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Know Your Rights

This is a reminder to not only learn about how to get the best possible treatment and how to support your loved one while they are hospitalized.  If you are someone who is at risk of psychiatric hospitalization,  learn about your rights before you are hospitalized if at all possible. That means, learn about this now.

I am not a lawyer and I cannot tell you what your rights are verbatim, however, I do recommend that you become aware of your patient’s rights before you are ever hospitalized if that is possible. If you have a loved one with bipolar disorder, it is wise to gather this information now. My last several posts were dedicated to those of you who may have been hospitalized, or who may in at risk for psychiatric hospitalization, and for those who has loved ones who are in such a situation. Check your own State for clarification of your rights and laws. Take this information and keep it with your Wellness and Recovery Plan so that you can refer to it should you need to.

The absolute basics include:

You have the right to participate in your own treatment planning

You have a right to review and to a copy of your medical records http://www.hhs.gov/ocr/privacy/hipaa/understanding/consumers/medicalrecords.html

You have a right to keep your medical records private

You have a right to a commitment hearing before you are involuntarily committed

You have a right to a hearing before you are administered psychiatric medications involuntarily

You have a right to be treated with dignity and respect

You have a right to at least a minimal standard of care; to not be neglected, and to have your illness treated with evidence based interventions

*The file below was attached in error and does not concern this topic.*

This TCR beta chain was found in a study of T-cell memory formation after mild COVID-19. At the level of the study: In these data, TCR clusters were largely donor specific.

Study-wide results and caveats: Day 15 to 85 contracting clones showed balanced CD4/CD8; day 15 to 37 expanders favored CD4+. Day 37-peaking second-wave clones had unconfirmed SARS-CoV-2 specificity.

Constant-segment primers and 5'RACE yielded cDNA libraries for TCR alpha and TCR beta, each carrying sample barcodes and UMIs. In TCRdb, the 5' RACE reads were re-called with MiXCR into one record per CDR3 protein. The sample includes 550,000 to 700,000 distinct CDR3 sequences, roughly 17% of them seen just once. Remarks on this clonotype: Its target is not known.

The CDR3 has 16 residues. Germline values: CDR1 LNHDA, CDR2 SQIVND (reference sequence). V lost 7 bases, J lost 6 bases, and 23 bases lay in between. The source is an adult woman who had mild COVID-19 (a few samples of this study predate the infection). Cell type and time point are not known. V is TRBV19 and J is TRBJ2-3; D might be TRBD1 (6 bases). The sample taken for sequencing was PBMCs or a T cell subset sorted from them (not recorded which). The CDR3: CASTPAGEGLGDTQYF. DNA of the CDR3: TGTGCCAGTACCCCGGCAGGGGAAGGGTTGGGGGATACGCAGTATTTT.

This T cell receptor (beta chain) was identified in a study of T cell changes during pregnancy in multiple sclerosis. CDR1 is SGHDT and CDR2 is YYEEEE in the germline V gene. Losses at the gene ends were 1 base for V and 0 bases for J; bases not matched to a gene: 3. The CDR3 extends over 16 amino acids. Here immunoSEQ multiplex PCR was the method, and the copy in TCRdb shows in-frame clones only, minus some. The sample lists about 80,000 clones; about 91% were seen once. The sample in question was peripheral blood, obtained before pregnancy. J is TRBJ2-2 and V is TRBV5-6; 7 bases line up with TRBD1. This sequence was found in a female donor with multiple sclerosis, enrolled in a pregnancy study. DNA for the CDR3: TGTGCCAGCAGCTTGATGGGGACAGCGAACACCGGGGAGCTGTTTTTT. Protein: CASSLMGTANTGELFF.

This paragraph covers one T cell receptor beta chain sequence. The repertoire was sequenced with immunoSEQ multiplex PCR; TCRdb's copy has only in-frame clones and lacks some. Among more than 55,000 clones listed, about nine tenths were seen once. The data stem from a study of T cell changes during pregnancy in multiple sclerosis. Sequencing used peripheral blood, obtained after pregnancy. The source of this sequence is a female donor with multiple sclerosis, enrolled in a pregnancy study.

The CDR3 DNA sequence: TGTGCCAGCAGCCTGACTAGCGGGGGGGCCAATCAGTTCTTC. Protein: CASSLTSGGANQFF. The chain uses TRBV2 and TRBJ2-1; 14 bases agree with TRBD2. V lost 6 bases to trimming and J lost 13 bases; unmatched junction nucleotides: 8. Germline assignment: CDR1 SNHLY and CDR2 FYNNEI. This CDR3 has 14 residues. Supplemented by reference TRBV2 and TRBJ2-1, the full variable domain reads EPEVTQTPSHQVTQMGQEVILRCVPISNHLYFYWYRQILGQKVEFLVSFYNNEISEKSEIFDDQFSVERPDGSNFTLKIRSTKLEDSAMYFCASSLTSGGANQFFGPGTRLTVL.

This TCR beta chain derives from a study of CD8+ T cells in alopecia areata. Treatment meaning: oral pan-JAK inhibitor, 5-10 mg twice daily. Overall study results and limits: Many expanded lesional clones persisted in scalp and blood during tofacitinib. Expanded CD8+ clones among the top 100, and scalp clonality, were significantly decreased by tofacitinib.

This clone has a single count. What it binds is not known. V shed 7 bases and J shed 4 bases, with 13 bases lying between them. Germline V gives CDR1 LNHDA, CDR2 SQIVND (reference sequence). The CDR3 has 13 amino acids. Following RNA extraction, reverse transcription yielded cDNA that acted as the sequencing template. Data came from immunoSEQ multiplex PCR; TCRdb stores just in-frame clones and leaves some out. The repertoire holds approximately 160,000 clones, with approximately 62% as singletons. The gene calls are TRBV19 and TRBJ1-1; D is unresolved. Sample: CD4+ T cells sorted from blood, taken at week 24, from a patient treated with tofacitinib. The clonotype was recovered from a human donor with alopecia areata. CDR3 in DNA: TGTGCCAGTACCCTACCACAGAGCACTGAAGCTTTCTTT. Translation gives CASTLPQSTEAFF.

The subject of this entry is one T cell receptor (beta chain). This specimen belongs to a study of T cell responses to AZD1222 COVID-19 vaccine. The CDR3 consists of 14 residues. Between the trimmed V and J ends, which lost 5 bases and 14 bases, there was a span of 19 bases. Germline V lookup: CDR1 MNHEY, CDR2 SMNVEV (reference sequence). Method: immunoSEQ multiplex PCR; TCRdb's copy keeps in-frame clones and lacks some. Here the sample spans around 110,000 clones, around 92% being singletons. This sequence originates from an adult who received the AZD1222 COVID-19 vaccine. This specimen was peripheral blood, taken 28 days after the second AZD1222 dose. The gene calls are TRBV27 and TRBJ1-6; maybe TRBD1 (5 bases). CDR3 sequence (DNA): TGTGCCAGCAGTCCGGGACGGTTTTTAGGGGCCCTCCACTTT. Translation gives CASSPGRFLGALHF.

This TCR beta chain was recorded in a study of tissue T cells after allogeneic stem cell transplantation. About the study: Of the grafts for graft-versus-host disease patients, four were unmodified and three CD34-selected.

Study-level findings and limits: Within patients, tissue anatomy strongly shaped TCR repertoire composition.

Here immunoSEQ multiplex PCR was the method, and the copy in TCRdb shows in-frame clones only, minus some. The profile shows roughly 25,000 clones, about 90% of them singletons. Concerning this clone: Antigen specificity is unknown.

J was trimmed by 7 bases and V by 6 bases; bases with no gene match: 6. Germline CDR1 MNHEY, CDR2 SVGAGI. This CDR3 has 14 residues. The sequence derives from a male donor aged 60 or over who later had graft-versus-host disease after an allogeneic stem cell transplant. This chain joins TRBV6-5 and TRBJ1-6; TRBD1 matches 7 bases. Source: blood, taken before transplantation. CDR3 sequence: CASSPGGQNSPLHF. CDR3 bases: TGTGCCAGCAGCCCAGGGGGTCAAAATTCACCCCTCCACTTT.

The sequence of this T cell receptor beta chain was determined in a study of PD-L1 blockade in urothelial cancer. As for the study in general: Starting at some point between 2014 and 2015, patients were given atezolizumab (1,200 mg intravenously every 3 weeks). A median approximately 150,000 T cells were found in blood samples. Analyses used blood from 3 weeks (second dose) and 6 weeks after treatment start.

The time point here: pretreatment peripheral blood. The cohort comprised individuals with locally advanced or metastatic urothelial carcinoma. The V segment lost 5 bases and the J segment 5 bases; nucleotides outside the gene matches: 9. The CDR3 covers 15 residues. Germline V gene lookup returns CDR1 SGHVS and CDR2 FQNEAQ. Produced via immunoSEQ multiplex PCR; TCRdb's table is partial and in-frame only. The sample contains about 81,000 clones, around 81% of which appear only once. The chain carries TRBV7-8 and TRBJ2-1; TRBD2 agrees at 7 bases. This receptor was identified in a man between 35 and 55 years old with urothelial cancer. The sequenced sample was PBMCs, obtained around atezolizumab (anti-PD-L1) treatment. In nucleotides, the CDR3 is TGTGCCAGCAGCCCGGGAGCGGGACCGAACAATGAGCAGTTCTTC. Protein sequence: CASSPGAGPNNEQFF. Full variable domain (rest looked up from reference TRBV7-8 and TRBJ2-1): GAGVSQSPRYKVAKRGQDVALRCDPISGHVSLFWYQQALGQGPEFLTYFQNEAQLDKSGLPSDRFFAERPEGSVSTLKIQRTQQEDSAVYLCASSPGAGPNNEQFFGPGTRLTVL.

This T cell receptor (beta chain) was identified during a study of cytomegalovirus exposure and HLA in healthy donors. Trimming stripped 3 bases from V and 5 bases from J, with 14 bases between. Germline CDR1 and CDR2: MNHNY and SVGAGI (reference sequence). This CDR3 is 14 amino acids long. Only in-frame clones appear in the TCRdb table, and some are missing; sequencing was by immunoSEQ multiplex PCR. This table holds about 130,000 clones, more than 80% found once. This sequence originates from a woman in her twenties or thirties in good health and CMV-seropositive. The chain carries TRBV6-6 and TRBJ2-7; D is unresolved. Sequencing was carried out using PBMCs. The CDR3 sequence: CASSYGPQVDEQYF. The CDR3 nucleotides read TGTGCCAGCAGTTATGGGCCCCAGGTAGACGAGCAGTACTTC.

You can also ask your Local State Hospital to give you a copy of your Patients rights. You have a Right to Ask about your Rights and to be provided with information about your rights.

If you believe that any of your rights are being violated, get in touch with NAMNI and seek advocacy. Contact your hospital’s Ombudsman and seek to resolve your issues. Often times there are misunderstandings between the patient and staff, and there isn’t any violation of rights, but rather communication problems. Often, an ombudsman can help resolve these kinds of barriers to proper care.

Look for a handbook that explains your rights from your own state government website. If you are in California you can go here for your State Mandated Rights:

https://www.sccgov.org/sites/mhd/Resources/OFA/Documents/Patient’s-Rights-Handbook—English.pdf

Educate yourself, and network. There is no end to how many times I have encouraged my readers to join a support group. If you belong to a major health provider, chances are, the organization has support groups in place. In addition, please consider joining NAMI (I have mentioned this allot as well). NAMI is the National Alliance of Mental Illness. Look here for a NAMI support group: https://www.nami.org/Find-Support/NAMI-Programs/NAMI-Family-Support-Group. NAMI’s strong advocacy for people with mental illness cannot be underestimated. If you are interested in becoming an advocate yourself, look here: http://www.nami.org/Local-NAMI/Programs?classkey=548234dd-c90b-4d56-be5b-3a52bb5109a7